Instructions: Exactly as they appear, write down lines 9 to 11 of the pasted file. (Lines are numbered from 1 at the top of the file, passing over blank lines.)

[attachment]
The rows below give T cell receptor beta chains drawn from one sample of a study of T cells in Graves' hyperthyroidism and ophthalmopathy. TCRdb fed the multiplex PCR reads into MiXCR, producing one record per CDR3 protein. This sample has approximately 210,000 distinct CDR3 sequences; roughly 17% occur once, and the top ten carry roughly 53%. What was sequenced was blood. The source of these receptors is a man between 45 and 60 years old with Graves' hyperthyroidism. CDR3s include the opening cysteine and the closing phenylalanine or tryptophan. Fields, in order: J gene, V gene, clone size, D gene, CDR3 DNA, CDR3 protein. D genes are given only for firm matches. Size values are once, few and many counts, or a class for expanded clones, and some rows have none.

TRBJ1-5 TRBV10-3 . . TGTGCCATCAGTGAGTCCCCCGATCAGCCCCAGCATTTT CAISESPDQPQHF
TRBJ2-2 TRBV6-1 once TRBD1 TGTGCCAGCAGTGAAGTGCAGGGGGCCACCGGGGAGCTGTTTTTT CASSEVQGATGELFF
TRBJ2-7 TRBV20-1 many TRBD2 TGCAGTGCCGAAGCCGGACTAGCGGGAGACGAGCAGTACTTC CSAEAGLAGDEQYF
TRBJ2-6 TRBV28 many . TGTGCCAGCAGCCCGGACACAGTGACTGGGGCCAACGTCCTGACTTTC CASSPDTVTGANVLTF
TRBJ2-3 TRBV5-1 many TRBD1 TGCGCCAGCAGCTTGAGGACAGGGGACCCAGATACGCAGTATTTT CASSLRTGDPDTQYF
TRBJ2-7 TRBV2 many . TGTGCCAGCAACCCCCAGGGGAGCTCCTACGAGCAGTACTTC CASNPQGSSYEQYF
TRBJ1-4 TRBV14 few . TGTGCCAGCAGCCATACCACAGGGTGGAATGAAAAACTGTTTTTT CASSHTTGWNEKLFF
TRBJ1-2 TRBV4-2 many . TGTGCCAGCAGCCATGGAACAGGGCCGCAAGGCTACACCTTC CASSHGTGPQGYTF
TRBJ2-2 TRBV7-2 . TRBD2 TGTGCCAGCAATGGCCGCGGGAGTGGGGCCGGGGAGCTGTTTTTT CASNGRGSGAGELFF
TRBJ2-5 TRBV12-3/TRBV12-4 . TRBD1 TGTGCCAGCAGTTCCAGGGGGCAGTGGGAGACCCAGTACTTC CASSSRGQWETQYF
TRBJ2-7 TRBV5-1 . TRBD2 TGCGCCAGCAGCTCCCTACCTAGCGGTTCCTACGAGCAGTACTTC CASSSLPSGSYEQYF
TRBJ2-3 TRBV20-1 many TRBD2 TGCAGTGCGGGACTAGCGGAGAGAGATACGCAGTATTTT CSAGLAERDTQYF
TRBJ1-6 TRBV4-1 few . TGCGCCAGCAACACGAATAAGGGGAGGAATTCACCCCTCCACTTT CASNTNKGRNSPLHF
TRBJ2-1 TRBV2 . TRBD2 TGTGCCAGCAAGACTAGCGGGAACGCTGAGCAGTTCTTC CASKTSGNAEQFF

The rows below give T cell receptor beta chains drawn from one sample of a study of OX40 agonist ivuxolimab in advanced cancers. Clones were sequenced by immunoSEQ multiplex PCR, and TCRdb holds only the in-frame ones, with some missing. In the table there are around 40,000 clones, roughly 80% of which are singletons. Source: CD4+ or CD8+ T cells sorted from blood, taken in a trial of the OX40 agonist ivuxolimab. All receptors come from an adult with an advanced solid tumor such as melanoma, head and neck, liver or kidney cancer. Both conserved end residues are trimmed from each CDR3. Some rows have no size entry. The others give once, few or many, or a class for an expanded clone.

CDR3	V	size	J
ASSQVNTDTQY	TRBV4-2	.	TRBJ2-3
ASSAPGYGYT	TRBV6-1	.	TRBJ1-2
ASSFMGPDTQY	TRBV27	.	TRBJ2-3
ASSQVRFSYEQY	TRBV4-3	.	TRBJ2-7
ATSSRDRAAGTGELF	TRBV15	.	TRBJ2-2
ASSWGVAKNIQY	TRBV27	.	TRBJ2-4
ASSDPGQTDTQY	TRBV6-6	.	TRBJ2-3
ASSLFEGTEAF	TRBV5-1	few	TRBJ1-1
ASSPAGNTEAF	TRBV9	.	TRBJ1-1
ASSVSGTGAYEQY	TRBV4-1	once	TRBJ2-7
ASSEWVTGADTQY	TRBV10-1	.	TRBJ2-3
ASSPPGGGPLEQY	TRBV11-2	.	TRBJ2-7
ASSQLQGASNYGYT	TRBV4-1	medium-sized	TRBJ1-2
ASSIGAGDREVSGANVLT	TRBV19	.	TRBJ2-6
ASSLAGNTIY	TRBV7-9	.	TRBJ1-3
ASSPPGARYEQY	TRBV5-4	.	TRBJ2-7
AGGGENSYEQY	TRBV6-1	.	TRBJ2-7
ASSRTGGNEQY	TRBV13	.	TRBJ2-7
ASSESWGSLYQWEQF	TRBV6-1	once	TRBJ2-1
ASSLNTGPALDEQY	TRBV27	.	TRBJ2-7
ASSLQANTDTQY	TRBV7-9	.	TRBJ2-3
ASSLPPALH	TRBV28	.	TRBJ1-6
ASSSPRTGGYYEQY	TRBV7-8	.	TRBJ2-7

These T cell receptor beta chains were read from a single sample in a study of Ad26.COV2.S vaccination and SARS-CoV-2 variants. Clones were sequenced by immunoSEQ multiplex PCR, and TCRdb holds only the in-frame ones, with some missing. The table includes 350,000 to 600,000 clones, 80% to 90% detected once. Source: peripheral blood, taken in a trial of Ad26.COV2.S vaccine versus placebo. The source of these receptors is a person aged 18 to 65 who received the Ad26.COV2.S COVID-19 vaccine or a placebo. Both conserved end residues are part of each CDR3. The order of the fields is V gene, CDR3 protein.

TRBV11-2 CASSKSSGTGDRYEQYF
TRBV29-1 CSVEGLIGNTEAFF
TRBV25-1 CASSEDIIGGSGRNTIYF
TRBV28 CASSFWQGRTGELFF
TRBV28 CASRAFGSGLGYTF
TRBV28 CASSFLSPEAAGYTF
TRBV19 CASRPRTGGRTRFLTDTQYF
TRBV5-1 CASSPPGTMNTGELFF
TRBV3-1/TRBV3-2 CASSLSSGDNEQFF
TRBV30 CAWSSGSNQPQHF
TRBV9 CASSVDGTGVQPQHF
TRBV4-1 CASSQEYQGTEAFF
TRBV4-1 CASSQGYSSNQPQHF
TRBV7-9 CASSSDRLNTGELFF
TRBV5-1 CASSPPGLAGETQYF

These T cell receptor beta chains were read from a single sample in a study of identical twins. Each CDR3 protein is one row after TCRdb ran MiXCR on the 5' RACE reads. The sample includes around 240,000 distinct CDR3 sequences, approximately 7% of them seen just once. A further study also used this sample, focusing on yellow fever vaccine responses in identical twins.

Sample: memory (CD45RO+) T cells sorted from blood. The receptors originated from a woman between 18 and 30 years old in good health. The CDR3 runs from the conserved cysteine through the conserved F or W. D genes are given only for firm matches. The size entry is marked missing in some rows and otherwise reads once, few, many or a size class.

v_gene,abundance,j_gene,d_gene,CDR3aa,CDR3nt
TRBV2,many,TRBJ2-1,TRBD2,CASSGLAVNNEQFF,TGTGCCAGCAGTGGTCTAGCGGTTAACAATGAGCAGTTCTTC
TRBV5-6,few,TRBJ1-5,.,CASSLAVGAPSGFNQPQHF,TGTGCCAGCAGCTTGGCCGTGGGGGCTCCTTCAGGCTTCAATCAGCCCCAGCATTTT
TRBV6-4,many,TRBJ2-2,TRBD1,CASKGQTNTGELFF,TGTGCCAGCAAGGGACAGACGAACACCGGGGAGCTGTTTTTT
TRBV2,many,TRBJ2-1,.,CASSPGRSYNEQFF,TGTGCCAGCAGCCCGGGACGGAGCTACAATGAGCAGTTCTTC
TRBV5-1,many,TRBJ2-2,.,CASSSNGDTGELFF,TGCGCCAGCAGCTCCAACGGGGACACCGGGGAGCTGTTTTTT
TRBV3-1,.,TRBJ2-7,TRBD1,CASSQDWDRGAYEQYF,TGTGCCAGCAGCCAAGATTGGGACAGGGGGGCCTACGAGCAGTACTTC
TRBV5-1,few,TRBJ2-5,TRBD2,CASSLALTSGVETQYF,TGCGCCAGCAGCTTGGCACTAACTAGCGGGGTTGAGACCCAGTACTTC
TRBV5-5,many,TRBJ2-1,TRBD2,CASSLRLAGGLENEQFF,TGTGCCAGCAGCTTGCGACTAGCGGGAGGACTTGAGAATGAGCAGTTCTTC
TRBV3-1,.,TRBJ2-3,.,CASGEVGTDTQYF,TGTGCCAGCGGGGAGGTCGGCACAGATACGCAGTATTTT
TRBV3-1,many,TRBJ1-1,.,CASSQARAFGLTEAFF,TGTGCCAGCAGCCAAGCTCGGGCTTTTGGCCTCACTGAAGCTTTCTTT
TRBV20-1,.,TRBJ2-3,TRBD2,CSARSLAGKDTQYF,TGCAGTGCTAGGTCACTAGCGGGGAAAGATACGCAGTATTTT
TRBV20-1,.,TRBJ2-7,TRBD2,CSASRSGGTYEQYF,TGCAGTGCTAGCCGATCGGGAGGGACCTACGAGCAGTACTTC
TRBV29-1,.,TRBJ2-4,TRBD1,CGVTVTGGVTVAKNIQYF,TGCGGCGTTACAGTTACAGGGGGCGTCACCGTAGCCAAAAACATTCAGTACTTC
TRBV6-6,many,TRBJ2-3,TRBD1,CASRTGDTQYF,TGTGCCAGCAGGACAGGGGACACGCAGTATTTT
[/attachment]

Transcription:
TRBJ1-2 TRBV4-2 many . TGTGCCAGCAGCCATGGAACAGGGCCGCAAGGCTACACCTTC CASSHGTGPQGYTF
TRBJ2-2 TRBV7-2 . TRBD2 TGTGCCAGCAATGGCCGCGGGAGTGGGGCCGGGGAGCTGTTTTTT CASNGRGSGAGELFF
TRBJ2-5 TRBV12-3/TRBV12-4 . TRBD1 TGTGCCAGCAGTTCCAGGGGGCAGTGGGAGACCCAGTACTTC CASSSRGQWETQYF